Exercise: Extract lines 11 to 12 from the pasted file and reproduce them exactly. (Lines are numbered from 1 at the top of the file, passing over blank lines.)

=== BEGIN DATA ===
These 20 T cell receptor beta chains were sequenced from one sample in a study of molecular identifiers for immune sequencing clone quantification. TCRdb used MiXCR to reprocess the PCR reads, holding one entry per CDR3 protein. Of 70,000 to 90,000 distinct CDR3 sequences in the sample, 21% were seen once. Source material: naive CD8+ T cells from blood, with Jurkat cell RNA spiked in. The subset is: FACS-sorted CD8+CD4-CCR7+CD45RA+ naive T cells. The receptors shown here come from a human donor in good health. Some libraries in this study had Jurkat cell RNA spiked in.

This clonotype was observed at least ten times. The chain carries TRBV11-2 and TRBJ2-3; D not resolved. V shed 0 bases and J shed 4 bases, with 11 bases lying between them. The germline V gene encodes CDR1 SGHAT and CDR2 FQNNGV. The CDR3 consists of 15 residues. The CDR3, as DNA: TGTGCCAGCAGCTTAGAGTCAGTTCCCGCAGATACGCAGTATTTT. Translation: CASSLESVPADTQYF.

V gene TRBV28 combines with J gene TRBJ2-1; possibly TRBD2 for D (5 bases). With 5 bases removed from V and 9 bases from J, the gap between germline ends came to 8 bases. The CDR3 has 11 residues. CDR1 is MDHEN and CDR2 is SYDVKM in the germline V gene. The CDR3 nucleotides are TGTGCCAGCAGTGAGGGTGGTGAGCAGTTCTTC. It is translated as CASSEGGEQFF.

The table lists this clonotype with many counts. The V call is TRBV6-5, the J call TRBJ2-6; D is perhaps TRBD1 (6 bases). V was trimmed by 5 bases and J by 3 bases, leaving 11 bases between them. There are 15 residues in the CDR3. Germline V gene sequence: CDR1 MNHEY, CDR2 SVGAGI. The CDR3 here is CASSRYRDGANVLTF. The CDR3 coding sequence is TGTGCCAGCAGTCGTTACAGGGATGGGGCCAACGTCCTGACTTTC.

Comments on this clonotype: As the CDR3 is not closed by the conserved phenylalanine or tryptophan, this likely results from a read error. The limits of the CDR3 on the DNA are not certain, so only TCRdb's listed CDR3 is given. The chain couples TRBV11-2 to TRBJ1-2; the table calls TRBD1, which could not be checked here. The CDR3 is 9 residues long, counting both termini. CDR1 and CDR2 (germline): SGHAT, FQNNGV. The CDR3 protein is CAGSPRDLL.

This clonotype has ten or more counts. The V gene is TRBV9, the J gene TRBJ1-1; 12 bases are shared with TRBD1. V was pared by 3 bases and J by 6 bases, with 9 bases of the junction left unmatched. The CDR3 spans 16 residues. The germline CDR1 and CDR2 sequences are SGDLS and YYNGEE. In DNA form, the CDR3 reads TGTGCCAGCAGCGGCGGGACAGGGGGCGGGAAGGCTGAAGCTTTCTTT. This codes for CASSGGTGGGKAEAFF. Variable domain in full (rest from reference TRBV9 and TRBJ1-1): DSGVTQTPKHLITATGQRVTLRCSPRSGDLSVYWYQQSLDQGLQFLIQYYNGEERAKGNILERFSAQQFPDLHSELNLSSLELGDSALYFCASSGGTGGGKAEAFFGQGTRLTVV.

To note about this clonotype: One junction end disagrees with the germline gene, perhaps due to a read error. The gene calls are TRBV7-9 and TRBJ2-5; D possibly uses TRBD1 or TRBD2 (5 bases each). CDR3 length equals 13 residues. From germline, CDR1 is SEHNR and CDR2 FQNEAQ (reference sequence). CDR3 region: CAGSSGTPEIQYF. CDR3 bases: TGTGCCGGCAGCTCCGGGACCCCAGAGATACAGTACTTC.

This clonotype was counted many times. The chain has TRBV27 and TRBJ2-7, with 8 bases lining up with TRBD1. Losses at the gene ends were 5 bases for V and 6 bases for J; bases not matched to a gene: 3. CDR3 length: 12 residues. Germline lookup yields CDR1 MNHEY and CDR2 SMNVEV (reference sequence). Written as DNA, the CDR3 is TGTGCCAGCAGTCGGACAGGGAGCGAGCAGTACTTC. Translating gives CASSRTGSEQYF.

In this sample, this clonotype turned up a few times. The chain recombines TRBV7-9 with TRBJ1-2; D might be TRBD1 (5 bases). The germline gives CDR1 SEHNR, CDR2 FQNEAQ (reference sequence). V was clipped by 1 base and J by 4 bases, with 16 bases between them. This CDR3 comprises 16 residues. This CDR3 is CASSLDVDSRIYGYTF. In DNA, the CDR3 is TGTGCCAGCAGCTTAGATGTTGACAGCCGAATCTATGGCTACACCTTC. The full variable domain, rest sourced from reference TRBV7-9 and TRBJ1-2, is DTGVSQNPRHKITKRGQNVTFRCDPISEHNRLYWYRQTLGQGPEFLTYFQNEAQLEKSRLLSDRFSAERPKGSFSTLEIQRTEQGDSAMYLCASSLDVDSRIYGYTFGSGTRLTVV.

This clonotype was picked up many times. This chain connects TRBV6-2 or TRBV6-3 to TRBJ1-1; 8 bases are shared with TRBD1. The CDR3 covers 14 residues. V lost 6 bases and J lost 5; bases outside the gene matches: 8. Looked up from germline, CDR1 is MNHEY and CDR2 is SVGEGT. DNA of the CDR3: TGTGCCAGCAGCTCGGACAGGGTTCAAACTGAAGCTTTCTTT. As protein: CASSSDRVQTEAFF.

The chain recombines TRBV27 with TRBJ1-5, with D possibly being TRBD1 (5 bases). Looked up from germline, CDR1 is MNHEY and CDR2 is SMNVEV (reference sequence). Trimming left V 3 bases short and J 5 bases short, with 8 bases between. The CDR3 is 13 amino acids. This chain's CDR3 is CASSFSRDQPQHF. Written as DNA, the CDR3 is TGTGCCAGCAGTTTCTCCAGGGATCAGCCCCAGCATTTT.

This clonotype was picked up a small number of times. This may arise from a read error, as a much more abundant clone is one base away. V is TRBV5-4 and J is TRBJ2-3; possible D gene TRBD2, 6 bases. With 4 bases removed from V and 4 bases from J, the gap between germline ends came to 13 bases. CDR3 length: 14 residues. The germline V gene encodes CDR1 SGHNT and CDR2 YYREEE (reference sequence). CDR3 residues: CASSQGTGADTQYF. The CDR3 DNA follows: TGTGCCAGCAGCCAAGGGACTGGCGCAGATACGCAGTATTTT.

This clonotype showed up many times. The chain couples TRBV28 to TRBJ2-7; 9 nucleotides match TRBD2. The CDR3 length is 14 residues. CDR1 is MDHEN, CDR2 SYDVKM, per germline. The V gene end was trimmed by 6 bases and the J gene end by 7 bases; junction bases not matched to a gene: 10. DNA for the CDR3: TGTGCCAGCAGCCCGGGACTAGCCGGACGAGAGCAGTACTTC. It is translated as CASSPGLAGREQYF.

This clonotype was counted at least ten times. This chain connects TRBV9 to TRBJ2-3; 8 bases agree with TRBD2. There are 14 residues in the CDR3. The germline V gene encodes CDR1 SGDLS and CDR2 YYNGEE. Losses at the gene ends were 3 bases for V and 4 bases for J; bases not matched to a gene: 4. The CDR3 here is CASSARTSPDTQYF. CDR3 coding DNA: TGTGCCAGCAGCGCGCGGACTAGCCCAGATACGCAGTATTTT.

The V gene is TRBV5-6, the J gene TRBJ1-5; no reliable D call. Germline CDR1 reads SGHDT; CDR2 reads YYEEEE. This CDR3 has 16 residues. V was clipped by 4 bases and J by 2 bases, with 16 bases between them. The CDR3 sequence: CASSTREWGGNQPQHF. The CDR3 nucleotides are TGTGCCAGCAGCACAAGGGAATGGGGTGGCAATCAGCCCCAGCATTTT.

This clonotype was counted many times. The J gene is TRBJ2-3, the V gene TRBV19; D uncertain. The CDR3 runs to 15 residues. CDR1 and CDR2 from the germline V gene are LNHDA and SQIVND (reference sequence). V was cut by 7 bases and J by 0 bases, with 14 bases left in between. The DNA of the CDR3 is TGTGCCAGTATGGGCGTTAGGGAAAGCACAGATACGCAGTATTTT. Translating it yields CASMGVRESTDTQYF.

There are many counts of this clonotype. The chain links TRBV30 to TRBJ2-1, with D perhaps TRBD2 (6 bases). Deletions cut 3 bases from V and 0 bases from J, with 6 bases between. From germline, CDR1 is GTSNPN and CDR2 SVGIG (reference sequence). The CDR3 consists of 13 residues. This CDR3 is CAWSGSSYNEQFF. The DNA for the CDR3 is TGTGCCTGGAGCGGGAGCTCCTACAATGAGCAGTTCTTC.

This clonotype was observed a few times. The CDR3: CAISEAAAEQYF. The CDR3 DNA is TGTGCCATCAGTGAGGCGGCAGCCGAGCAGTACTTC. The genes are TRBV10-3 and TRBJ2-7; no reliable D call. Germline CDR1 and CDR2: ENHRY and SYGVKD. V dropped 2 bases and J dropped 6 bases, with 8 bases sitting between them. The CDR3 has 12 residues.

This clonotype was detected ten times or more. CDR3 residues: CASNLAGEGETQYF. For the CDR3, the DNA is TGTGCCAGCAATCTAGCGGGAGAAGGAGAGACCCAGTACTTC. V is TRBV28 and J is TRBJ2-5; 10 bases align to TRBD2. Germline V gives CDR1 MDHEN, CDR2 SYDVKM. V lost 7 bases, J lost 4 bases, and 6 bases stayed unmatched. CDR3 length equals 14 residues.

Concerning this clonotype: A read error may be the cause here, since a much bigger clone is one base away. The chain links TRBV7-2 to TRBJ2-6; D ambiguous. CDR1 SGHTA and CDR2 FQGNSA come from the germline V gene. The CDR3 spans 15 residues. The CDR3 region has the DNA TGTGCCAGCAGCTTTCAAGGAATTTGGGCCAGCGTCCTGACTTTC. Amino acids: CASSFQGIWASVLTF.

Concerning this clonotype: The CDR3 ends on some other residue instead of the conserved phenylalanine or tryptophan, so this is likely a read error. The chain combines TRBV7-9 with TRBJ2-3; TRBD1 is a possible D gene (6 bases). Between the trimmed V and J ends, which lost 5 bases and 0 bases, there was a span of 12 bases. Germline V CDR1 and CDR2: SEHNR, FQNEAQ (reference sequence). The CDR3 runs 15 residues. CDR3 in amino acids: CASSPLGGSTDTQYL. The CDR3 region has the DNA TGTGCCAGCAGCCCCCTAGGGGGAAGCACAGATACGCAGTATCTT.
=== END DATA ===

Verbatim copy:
The chain recombines TRBV27 with TRBJ1-5, with D possibly being TRBD1 (5 bases). Looked up from germline, CDR1 is MNHEY and CDR2 is SMNVEV (reference sequence). Trimming left V 3 bases short and J 5 bases short, with 8 bases between. The CDR3 is 13 amino acids. This chain's CDR3 is CASSFSRDQPQHF. Written as DNA, the CDR3 is TGTGCCAGCAGTTTCTCCAGGGATCAGCCCCAGCATTTT.

This clonotype was picked up a small number of times. This may arise from a read error, as a much more abundant clone is one base away. V is TRBV5-4 and J is TRBJ2-3; possible D gene TRBD2, 6 bases. With 4 bases removed from V and 4 bases from J, the gap between germline ends came to 13 bases. CDR3 length: 14 residues. The germline V gene encodes CDR1 SGHNT and CDR2 YYREEE (reference sequence). CDR3 residues: CASSQGTGADTQYF. The CDR3 DNA follows: TGTGCCAGCAGCCAAGGGACTGGCGCAGATACGCAGTATTTT.